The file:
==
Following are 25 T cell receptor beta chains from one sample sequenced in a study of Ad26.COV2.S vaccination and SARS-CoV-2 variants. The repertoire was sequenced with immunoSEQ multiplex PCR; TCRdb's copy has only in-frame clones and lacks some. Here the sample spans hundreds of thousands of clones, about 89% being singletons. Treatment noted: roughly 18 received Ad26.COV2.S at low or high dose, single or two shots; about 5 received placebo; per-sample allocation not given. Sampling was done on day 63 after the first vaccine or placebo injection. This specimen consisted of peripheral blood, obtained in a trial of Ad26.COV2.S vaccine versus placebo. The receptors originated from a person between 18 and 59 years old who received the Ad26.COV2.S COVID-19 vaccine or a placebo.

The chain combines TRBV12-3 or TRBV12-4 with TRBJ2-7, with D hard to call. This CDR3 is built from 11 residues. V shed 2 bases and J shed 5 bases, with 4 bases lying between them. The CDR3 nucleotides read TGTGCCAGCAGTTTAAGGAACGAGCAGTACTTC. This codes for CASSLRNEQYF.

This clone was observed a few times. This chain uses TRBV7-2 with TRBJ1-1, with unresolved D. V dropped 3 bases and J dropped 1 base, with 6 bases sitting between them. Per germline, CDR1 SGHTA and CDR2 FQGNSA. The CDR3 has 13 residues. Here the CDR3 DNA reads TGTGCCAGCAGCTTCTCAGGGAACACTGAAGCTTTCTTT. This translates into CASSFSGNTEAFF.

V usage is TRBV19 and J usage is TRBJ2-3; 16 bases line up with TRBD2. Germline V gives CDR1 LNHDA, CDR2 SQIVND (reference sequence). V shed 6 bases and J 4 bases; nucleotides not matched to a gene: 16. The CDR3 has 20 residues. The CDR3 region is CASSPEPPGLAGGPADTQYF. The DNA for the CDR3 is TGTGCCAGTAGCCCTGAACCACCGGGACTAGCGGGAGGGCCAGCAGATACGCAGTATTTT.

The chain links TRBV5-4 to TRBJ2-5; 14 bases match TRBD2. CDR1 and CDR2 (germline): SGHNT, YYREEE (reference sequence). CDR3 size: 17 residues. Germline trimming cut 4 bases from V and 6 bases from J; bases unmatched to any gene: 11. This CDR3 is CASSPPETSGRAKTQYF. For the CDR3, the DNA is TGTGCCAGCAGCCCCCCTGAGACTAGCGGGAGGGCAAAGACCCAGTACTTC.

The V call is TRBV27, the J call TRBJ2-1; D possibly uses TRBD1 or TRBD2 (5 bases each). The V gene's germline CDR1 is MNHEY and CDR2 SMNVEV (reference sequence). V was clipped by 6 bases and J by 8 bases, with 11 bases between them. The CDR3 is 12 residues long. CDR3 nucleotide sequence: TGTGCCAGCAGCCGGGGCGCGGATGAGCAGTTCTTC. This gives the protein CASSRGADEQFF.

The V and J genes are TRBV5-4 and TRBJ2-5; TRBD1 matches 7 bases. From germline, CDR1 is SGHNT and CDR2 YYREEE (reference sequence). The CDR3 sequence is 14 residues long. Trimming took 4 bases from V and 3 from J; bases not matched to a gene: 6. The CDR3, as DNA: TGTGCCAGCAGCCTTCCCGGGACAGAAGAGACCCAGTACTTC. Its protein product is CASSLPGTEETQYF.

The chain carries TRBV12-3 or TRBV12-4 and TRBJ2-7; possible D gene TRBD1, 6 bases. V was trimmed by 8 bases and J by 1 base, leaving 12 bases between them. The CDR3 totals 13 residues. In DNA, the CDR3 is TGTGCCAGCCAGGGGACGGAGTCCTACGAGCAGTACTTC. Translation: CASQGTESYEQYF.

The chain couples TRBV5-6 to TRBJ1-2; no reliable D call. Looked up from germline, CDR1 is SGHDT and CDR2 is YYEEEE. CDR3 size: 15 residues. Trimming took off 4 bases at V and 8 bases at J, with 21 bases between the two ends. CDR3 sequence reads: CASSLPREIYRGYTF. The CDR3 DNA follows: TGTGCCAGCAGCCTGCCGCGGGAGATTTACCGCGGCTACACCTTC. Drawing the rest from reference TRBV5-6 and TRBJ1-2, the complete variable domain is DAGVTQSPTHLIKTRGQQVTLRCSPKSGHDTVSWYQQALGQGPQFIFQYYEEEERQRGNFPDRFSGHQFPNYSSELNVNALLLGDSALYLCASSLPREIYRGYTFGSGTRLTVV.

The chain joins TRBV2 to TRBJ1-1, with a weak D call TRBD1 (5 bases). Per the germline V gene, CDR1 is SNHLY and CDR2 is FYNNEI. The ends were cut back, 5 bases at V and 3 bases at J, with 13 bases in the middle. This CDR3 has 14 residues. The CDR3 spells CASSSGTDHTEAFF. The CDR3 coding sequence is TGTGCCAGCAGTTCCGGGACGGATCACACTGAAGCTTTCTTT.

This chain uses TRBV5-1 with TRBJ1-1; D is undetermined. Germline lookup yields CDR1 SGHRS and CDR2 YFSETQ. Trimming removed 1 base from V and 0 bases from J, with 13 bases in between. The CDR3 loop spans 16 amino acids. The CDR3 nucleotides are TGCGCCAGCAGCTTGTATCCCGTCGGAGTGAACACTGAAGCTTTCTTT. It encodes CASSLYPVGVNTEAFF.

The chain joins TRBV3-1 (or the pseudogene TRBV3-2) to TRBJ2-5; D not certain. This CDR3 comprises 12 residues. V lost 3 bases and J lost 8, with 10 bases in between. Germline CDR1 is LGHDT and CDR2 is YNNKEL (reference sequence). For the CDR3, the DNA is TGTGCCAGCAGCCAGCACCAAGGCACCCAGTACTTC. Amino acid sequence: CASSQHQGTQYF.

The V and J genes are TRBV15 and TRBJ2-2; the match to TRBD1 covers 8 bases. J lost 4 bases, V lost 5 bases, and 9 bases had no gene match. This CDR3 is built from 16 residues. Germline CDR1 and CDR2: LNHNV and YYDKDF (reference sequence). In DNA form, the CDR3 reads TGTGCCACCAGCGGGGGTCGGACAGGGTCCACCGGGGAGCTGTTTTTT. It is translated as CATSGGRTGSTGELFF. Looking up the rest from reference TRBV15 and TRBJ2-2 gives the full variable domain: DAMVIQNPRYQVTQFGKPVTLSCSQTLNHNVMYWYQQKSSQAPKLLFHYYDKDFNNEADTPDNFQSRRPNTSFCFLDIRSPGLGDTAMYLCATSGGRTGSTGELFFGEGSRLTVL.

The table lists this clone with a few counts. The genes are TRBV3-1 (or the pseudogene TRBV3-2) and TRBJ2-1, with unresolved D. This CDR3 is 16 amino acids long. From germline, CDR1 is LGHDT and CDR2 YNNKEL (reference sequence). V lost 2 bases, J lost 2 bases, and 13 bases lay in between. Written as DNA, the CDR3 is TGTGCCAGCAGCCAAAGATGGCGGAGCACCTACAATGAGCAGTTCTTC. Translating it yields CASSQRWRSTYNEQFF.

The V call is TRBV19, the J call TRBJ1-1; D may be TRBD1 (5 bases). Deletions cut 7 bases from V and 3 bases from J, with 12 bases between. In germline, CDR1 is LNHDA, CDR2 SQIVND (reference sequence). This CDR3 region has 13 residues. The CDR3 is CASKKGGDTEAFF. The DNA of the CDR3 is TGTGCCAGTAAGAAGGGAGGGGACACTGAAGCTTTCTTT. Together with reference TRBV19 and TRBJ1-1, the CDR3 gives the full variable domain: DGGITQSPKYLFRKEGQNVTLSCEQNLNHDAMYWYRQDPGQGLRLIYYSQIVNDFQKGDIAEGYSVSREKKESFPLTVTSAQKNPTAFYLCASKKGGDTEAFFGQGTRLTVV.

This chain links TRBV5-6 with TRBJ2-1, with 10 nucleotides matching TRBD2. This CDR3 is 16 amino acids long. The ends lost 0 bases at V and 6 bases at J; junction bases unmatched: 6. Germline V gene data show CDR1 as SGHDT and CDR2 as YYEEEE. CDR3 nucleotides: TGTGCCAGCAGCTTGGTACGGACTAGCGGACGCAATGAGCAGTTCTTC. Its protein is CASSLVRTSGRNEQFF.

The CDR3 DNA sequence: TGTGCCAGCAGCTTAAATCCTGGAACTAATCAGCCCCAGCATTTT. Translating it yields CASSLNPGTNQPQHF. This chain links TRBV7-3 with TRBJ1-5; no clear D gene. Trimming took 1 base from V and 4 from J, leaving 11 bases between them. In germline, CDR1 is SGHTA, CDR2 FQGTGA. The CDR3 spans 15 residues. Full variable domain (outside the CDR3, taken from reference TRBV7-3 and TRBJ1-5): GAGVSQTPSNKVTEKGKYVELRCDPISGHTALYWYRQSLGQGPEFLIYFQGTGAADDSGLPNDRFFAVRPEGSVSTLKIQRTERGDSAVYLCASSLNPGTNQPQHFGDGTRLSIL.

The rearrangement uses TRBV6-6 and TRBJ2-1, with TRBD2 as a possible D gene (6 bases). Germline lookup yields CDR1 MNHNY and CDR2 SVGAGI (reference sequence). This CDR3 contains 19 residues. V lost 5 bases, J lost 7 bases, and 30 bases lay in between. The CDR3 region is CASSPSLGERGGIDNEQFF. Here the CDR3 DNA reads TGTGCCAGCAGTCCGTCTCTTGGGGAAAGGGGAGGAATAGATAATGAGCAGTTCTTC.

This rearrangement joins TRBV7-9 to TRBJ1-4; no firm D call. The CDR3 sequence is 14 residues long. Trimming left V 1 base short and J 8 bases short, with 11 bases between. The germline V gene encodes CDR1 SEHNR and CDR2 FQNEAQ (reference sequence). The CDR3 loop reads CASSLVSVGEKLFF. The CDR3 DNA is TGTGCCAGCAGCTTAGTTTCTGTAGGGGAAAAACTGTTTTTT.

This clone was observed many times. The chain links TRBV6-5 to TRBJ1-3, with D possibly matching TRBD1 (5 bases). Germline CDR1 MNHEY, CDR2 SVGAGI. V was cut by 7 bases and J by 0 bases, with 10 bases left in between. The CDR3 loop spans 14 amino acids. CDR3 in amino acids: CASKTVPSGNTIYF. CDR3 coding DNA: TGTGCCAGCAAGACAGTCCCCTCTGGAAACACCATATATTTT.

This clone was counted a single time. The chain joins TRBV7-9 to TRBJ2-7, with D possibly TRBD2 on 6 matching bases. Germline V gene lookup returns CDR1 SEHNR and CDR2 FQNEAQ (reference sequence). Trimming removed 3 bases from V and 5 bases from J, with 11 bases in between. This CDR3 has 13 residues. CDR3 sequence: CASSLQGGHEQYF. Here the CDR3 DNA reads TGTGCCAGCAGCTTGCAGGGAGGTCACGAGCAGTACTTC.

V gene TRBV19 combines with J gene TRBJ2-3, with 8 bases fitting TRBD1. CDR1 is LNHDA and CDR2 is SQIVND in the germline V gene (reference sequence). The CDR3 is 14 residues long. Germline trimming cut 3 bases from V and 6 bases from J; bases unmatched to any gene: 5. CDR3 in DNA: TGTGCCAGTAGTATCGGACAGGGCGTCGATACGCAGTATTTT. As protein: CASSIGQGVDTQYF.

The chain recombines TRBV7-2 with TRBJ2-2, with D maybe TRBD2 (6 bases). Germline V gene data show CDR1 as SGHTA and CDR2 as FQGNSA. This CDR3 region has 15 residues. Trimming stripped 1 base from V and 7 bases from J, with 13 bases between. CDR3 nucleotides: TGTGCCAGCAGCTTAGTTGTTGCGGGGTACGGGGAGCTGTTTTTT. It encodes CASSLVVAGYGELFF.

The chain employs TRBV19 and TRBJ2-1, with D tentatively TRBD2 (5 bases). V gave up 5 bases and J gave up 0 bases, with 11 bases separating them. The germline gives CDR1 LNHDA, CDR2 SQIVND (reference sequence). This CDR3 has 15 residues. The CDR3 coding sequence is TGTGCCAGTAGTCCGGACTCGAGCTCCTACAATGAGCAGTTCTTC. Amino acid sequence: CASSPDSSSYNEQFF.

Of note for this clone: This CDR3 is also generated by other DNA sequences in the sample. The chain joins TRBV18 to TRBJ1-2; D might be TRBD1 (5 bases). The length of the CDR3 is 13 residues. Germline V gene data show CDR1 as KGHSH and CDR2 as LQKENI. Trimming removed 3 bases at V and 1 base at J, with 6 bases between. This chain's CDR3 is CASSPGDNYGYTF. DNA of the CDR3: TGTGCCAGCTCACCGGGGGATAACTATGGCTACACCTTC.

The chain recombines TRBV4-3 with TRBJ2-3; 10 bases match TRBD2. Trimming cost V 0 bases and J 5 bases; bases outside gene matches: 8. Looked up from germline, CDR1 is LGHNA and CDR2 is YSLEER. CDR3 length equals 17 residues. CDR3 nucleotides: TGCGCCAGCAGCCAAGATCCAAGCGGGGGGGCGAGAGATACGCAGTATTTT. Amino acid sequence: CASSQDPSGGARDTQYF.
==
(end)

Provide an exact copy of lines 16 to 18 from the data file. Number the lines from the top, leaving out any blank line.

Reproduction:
This chain links TRBV5-6 with TRBJ2-1, with 10 nucleotides matching TRBD2. This CDR3 is 16 amino acids long. The ends lost 0 bases at V and 6 bases at J; junction bases unmatched: 6. Germline V gene data show CDR1 as SGHDT and CDR2 as YYEEEE. CDR3 nucleotides: TGTGCCAGCAGCTTGGTACGGACTAGCGGACGCAATGAGCAGTTCTTC. Its protein is CASSLVRTSGRNEQFF.

The CDR3 DNA sequence: TGTGCCAGCAGCTTAAATCCTGGAACTAATCAGCCCCAGCATTTT. Translating it yields CASSLNPGTNQPQHF. This chain links TRBV7-3 with TRBJ1-5; no clear D gene. Trimming took 1 base from V and 4 from J, leaving 11 bases between them. In germline, CDR1 is SGHTA, CDR2 FQGTGA. The CDR3 spans 15 residues. Full variable domain (outside the CDR3, taken from reference TRBV7-3 and TRBJ1-5): GAGVSQTPSNKVTEKGKYVELRCDPISGHTALYWYRQSLGQGPEFLIYFQGTGAADDSGLPNDRFFAVRPEGSVSTLKIQRTERGDSAVYLCASSLNPGTNQPQHFGDGTRLSIL.

The rearrangement uses TRBV6-6 and TRBJ2-1, with TRBD2 as a possible D gene (6 bases). Germline lookup yields CDR1 MNHNY and CDR2 SVGAGI (reference sequence). This CDR3 contains 19 residues. V lost 5 bases, J lost 7 bases, and 30 bases lay in between. The CDR3 region is CASSPSLGERGGIDNEQFF. Here the CDR3 DNA reads TGTGCCAGCAGTCCGTCTCTTGGGGAAAGGGGAGGAATAGATAATGAGCAGTTCTTC.